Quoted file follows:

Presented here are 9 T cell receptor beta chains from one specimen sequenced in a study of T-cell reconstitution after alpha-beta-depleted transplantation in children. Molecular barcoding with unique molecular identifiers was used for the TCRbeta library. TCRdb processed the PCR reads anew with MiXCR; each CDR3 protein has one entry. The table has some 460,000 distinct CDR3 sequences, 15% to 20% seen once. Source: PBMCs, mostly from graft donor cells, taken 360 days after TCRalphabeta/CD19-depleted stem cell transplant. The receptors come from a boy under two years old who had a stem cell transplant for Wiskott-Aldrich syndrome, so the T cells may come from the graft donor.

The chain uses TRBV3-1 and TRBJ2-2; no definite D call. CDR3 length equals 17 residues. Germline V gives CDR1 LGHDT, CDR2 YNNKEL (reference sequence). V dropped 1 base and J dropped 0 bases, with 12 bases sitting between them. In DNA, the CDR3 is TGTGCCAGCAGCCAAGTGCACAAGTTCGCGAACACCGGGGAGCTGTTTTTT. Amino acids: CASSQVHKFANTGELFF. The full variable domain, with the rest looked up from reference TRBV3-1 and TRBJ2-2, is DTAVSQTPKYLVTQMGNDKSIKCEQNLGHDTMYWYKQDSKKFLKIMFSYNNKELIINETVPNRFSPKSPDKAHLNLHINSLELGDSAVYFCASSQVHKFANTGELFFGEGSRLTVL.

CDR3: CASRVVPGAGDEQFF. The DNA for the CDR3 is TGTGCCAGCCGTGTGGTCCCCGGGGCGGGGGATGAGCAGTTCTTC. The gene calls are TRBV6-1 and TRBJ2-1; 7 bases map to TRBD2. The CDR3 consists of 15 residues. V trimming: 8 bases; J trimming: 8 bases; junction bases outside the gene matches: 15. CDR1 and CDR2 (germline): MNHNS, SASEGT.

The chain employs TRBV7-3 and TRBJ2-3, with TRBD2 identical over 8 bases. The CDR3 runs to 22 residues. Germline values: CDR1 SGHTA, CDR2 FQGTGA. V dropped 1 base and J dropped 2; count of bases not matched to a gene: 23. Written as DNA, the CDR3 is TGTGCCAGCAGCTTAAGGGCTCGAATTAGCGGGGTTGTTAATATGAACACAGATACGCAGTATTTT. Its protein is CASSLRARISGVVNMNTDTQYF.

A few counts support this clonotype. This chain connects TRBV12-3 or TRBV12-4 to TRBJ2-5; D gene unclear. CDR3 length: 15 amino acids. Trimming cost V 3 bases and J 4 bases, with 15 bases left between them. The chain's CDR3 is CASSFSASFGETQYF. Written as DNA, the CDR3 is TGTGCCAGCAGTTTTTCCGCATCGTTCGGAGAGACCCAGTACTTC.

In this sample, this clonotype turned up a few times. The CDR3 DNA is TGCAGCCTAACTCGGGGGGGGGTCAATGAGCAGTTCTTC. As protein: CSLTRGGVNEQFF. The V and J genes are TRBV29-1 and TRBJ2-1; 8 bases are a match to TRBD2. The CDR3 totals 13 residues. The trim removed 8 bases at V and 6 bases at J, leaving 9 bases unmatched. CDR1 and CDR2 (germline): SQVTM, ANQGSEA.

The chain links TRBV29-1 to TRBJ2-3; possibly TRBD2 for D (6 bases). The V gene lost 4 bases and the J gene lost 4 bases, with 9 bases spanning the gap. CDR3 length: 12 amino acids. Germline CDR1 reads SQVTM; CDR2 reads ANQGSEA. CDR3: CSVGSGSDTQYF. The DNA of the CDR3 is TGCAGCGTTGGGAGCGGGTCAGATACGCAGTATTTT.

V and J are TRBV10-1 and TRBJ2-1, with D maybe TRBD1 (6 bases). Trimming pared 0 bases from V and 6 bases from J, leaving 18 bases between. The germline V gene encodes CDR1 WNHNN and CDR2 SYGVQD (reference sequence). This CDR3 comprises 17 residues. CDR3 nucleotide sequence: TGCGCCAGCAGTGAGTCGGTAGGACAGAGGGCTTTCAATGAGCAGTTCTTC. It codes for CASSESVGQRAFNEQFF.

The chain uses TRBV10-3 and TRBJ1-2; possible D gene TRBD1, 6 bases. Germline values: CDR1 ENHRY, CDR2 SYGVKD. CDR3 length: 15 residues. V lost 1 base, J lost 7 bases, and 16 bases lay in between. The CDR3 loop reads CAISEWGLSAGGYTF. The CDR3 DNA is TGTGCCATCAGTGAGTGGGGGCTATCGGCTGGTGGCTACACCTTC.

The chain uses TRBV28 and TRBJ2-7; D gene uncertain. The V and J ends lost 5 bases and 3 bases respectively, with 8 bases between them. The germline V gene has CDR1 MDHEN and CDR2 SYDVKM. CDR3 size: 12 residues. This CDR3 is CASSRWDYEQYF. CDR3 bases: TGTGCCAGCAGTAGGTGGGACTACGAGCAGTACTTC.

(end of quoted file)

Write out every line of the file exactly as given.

Presented here are 9 T cell receptor beta chains from one specimen sequenced in a study of T-cell reconstitution after alpha-beta-depleted transplantation in children. Molecular barcoding with unique molecular identifiers was used for the TCRbeta library. TCRdb processed the PCR reads anew with MiXCR; each CDR3 protein has one entry. The table has some 460,000 distinct CDR3 sequences, 15% to 20% seen once. Source: PBMCs, mostly from graft donor cells, taken 360 days after TCRalphabeta/CD19-depleted stem cell transplant. The receptors come from a boy under two years old who had a stem cell transplant for Wiskott-Aldrich syndrome, so the T cells may come from the graft donor.

The chain uses TRBV3-1 and TRBJ2-2; no definite D call. CDR3 length equals 17 residues. Germline V gives CDR1 LGHDT, CDR2 YNNKEL (reference sequence). V dropped 1 base and J dropped 0 bases, with 12 bases sitting between them. In DNA, the CDR3 is TGTGCCAGCAGCCAAGTGCACAAGTTCGCGAACACCGGGGAGCTGTTTTTT. Amino acids: CASSQVHKFANTGELFF. The full variable domain, with the rest looked up from reference TRBV3-1 and TRBJ2-2, is DTAVSQTPKYLVTQMGNDKSIKCEQNLGHDTMYWYKQDSKKFLKIMFSYNNKELIINETVPNRFSPKSPDKAHLNLHINSLELGDSAVYFCASSQVHKFANTGELFFGEGSRLTVL.

CDR3: CASRVVPGAGDEQFF. The DNA for the CDR3 is TGTGCCAGCCGTGTGGTCCCCGGGGCGGGGGATGAGCAGTTCTTC. The gene calls are TRBV6-1 and TRBJ2-1; 7 bases map to TRBD2. The CDR3 consists of 15 residues. V trimming: 8 bases; J trimming: 8 bases; junction bases outside the gene matches: 15. CDR1 and CDR2 (germline): MNHNS, SASEGT.

The chain employs TRBV7-3 and TRBJ2-3, with TRBD2 identical over 8 bases. The CDR3 runs to 22 residues. Germline values: CDR1 SGHTA, CDR2 FQGTGA. V dropped 1 base and J dropped 2; count of bases not matched to a gene: 23. Written as DNA, the CDR3 is TGTGCCAGCAGCTTAAGGGCTCGAATTAGCGGGGTTGTTAATATGAACACAGATACGCAGTATTTT. Its protein is CASSLRARISGVVNMNTDTQYF.

A few counts support this clonotype. This chain connects TRBV12-3 or TRBV12-4 to TRBJ2-5; D gene unclear. CDR3 length: 15 amino acids. Trimming cost V 3 bases and J 4 bases, with 15 bases left between them. The chain's CDR3 is CASSFSASFGETQYF. Written as DNA, the CDR3 is TGTGCCAGCAGTTTTTCCGCATCGTTCGGAGAGACCCAGTACTTC.

In this sample, this clonotype turned up a few times. The CDR3 DNA is TGCAGCCTAACTCGGGGGGGGGTCAATGAGCAGTTCTTC. As protein: CSLTRGGVNEQFF. The V and J genes are TRBV29-1 and TRBJ2-1; 8 bases are a match to TRBD2. The CDR3 totals 13 residues. The trim removed 8 bases at V and 6 bases at J, leaving 9 bases unmatched. CDR1 and CDR2 (germline): SQVTM, ANQGSEA.

The chain links TRBV29-1 to TRBJ2-3; possibly TRBD2 for D (6 bases). The V gene lost 4 bases and the J gene lost 4 bases, with 9 bases spanning the gap. CDR3 length: 12 amino acids. Germline CDR1 reads SQVTM; CDR2 reads ANQGSEA. CDR3: CSVGSGSDTQYF. The DNA of the CDR3 is TGCAGCGTTGGGAGCGGGTCAGATACGCAGTATTTT.

V and J are TRBV10-1 and TRBJ2-1, with D maybe TRBD1 (6 bases). Trimming pared 0 bases from V and 6 bases from J, leaving 18 bases between. The germline V gene encodes CDR1 WNHNN and CDR2 SYGVQD (reference sequence). This CDR3 comprises 17 residues. CDR3 nucleotide sequence: TGCGCCAGCAGTGAGTCGGTAGGACAGAGGGCTTTCAATGAGCAGTTCTTC. It codes for CASSESVGQRAFNEQFF.

The chain uses TRBV10-3 and TRBJ1-2; possible D gene TRBD1, 6 bases. Germline values: CDR1 ENHRY, CDR2 SYGVKD. CDR3 length: 15 residues. V lost 1 base, J lost 7 bases, and 16 bases lay in between. The CDR3 loop reads CAISEWGLSAGGYTF. The CDR3 DNA is TGTGCCATCAGTGAGTGGGGGCTATCGGCTGGTGGCTACACCTTC.

The chain uses TRBV28 and TRBJ2-7; D gene uncertain. The V and J ends lost 5 bases and 3 bases respectively, with 8 bases between them. The germline V gene has CDR1 MDHEN and CDR2 SYDVKM. CDR3 size: 12 residues. This CDR3 is CASSRWDYEQYF. CDR3 bases: TGTGCCAGCAGTAGGTGGGACTACGAGCAGTACTTC.